• Racial equity is a process and an outcome. How might our crisis response plans change if we see this moment as part of the process of advancing racial equity?

  • We know that racial equity work is a day-to-day practice of shifting our behaviors and power. We are committed to anti-racist principles; antidotes to white institutional culture; accountability at all levels; working together in new, transformational ways; and continuous learning and improvement. How might the response to this pandemic look different if local government was working very differently around racial equity? How might this moment be used as an opportunity to begin practicing those new ways of working?

  • When we say community we name what we mean. Who is your community? How can you deepen, focus, and build the future you want together, through this crisis moment and beyond?

Resources to Ground an Equity-Based, Healing-Centered Response to COVID-19

We have been overwhelmed and inspired by the countless individuals and organizations who have shared reflections that can inform the way we show up in this moment. The list below is just a tiny snippet of the inspiring and healing resources being shared, but we hope they are a solid place to start.

  • Our friends at Race Forward wrote a statement calling for local and state governments to center communities of color in their responses to COVID-19. We are all only as safe as those members of our community who are most at risk.

  • The folks at Healing Justice produced a podcast and resource list on addressing the pandemic through a social justice lens.

  • Organizers at Pineros y Campesinos Unidos del Noroeste uplifted an essay on “Organizing in a Time of Approaching Pandemic.”

  • The Movement for Black Lives released a set of policy demands for federal, state, and local governments to center Black communities in their response to COVID-19.

  • The movement-building and storytelling platform Transformative Spaces posted a list of demands from grassroots organizers concerning COVID-19, acknowledging that some municipalities have already covered some of these bases. We share this in the spirit of highlighting expressed needs of communities and honoring the work that public servants are already doing.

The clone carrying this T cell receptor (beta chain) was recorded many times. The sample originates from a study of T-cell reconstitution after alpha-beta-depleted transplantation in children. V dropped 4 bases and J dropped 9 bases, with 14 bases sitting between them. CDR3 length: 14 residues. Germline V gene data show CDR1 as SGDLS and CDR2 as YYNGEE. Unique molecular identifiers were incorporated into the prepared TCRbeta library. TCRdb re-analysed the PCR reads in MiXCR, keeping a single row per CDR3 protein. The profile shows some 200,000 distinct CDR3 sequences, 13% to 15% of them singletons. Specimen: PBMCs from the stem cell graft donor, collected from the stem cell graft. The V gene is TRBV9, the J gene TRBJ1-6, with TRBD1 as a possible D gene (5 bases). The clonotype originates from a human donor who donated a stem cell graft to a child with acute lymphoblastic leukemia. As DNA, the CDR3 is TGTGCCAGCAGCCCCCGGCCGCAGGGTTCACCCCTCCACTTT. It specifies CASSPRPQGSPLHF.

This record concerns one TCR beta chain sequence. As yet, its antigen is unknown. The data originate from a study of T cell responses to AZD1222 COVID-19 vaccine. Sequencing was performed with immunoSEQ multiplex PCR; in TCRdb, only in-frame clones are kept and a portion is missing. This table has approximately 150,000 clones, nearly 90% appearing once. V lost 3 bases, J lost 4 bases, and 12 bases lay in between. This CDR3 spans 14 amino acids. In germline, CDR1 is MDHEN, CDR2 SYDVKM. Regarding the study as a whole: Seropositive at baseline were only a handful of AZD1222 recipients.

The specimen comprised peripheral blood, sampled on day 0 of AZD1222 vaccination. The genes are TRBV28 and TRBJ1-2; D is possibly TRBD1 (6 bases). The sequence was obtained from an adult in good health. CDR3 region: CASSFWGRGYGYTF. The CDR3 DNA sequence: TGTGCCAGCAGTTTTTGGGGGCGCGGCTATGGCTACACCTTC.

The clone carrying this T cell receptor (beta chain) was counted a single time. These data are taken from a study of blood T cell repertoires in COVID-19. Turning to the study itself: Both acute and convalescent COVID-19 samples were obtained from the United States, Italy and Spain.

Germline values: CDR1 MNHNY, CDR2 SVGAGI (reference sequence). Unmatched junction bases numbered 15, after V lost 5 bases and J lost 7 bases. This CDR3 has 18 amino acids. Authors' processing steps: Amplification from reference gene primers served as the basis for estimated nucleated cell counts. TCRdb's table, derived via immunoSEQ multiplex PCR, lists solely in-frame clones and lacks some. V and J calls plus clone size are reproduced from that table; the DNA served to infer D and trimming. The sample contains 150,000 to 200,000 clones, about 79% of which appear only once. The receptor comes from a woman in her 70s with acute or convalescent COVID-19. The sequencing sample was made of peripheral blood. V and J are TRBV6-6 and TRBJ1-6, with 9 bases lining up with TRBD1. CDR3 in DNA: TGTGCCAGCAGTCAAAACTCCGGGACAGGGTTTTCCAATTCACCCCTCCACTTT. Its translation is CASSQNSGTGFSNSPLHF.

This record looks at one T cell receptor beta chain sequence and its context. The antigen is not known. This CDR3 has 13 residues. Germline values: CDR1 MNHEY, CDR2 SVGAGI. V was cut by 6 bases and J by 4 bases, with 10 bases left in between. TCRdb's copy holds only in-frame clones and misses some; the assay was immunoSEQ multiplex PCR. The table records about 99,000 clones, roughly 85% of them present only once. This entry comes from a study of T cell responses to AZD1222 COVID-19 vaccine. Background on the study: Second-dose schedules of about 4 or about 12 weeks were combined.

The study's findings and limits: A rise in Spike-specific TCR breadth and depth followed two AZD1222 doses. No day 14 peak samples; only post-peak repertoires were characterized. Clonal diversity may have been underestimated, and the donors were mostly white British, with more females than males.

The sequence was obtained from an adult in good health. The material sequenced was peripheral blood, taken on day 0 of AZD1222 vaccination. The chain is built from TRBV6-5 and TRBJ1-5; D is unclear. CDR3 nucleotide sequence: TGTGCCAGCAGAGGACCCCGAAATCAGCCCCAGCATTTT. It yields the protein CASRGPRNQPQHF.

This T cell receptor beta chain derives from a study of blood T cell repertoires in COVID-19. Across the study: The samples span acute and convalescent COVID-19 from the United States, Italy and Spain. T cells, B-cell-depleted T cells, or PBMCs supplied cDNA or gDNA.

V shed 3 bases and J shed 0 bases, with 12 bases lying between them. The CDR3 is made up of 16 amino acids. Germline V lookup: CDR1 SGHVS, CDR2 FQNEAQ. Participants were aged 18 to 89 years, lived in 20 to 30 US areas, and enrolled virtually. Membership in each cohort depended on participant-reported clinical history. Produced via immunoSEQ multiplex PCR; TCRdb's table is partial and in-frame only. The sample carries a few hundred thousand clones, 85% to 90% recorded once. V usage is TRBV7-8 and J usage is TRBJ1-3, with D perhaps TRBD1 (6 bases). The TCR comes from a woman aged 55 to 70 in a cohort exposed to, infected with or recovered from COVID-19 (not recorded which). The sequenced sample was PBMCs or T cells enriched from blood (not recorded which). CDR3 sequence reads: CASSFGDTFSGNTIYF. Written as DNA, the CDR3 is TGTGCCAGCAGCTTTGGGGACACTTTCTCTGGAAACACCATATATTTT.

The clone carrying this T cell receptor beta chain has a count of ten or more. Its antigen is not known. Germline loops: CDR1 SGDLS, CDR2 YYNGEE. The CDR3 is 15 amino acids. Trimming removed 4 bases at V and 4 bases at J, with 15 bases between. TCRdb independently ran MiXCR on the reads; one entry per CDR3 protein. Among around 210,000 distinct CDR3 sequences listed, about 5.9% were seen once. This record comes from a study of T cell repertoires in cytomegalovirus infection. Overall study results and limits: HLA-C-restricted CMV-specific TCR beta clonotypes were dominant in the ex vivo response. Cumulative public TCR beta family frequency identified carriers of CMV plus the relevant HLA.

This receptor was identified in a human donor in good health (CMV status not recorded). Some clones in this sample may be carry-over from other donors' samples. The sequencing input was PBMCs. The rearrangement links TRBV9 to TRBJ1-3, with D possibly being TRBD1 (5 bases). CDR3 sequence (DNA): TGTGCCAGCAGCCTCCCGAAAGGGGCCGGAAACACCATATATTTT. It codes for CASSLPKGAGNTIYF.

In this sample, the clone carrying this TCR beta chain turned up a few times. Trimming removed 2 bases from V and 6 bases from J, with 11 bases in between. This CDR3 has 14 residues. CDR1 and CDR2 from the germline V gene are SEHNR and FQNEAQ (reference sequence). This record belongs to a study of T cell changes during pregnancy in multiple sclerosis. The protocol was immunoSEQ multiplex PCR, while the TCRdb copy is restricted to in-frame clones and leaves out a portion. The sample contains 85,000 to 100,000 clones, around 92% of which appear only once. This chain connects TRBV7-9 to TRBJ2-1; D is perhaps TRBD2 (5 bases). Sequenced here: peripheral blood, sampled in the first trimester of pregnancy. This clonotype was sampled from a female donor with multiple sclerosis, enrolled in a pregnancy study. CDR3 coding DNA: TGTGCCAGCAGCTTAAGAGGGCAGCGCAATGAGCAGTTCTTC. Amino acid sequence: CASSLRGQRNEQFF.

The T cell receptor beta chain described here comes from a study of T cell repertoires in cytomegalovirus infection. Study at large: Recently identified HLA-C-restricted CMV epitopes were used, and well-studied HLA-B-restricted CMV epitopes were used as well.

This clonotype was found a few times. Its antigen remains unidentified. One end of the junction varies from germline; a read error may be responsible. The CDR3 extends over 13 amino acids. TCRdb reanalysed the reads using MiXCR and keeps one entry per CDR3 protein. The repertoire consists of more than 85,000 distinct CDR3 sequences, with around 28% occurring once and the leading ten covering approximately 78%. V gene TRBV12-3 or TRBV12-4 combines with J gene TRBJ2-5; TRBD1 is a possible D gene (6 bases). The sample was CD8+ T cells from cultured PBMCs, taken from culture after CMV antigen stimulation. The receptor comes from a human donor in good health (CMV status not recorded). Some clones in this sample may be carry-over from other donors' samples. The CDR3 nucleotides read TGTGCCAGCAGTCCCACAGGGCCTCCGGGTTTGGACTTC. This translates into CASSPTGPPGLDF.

• Our partners at PolicyLink have called on federal leaders to take bold steps to ensure the safety of the public, particularly the most vulnerable among us. They also commend the swift actions that leaders in cities across the country are taking, “proving once again that local leaders are national leaders.”

  • In an essay by science-fiction author Octavia E. Butler, originally published in Essence magazine in 2000, Butler wrote, “There’s no single answer that will solve all of our future problems. There’s no magic bullet. Instead there are thousands of answers–at least. You can be one of them if you choose to be.”

There have been many, many more pieces written on the cyclical relationship between racial inequity and public health. We hope this moment offers space for all of us to pause, reflect, and act with intention. At Living Cities, we know that, for folks committed to public service, this is a time of great uncertainty and daunting challenges. We want you to know that we are here for you. Thank you for being part of our community.

Resource Document: Closing the Gaps Webinar Series
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Banner Photo: Possibility by Mary Tremonte from Voices From Outside: Artists Against the Prison Industrial Complex Portfolio